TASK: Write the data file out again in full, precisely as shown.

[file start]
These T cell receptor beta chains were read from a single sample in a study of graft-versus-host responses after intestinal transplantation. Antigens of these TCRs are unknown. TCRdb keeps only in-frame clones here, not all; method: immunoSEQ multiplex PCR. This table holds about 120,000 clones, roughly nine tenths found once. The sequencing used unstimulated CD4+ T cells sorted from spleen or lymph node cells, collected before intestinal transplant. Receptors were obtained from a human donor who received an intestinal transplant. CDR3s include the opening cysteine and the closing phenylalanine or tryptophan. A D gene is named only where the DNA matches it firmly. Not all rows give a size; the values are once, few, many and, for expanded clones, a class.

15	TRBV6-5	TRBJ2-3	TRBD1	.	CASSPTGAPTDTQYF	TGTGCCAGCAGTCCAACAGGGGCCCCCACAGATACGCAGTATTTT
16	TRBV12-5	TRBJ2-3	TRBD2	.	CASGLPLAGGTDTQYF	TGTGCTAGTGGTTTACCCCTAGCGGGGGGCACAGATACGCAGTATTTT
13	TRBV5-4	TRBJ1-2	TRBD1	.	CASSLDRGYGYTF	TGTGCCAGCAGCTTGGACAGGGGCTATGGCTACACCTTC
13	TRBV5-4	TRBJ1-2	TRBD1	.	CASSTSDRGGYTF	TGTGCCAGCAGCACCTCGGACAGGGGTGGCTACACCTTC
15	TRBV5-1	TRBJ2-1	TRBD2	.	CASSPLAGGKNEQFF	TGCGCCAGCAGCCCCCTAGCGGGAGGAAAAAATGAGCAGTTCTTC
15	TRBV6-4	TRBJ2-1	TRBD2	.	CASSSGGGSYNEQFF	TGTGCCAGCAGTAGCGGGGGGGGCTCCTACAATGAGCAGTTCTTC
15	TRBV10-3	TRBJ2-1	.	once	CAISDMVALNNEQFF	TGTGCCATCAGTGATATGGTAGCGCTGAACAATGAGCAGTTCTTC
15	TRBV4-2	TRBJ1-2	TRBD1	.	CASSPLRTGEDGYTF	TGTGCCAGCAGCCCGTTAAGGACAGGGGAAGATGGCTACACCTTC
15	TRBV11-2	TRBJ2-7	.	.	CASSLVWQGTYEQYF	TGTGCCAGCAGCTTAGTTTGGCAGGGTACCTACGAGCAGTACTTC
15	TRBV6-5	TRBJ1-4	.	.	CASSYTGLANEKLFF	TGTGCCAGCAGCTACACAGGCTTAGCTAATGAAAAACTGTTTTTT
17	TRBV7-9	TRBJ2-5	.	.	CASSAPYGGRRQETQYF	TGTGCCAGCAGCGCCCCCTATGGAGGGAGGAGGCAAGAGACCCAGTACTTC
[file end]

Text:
These T cell receptor beta chains were read from a single sample in a study of graft-versus-host responses after intestinal transplantation. Antigens of these TCRs are unknown. TCRdb keeps only in-frame clones here, not all; method: immunoSEQ multiplex PCR. This table holds about 120,000 clones, roughly nine tenths found once. The sequencing used unstimulated CD4+ T cells sorted from spleen or lymph node cells, collected before intestinal transplant. Receptors were obtained from a human donor who received an intestinal transplant. CDR3s include the opening cysteine and the closing phenylalanine or tryptophan. A D gene is named only where the DNA matches it firmly. Not all rows give a size; the values are once, few, many and, for expanded clones, a class.

15	TRBV6-5	TRBJ2-3	TRBD1	.	CASSPTGAPTDTQYF	TGTGCCAGCAGTCCAACAGGGGCCCCCACAGATACGCAGTATTTT
16	TRBV12-5	TRBJ2-3	TRBD2	.	CASGLPLAGGTDTQYF	TGTGCTAGTGGTTTACCCCTAGCGGGGGGCACAGATACGCAGTATTTT
13	TRBV5-4	TRBJ1-2	TRBD1	.	CASSLDRGYGYTF	TGTGCCAGCAGCTTGGACAGGGGCTATGGCTACACCTTC
13	TRBV5-4	TRBJ1-2	TRBD1	.	CASSTSDRGGYTF	TGTGCCAGCAGCACCTCGGACAGGGGTGGCTACACCTTC
15	TRBV5-1	TRBJ2-1	TRBD2	.	CASSPLAGGKNEQFF	TGCGCCAGCAGCCCCCTAGCGGGAGGAAAAAATGAGCAGTTCTTC
15	TRBV6-4	TRBJ2-1	TRBD2	.	CASSSGGGSYNEQFF	TGTGCCAGCAGTAGCGGGGGGGGCTCCTACAATGAGCAGTTCTTC
15	TRBV10-3	TRBJ2-1	.	once	CAISDMVALNNEQFF	TGTGCCATCAGTGATATGGTAGCGCTGAACAATGAGCAGTTCTTC
15	TRBV4-2	TRBJ1-2	TRBD1	.	CASSPLRTGEDGYTF	TGTGCCAGCAGCCCGTTAAGGACAGGGGAAGATGGCTACACCTTC
15	TRBV11-2	TRBJ2-7	.	.	CASSLVWQGTYEQYF	TGTGCCAGCAGCTTAGTTTGGCAGGGTACCTACGAGCAGTACTTC
15	TRBV6-5	TRBJ1-4	.	.	CASSYTGLANEKLFF	TGTGCCAGCAGCTACACAGGCTTAGCTAATGAAAAACTGTTTTTT
17	TRBV7-9	TRBJ2-5	.	.	CASSAPYGGRRQETQYF	TGTGCCAGCAGCGCCCCCTATGGAGGGAGGAGGCAAGAGACCCAGTACTTC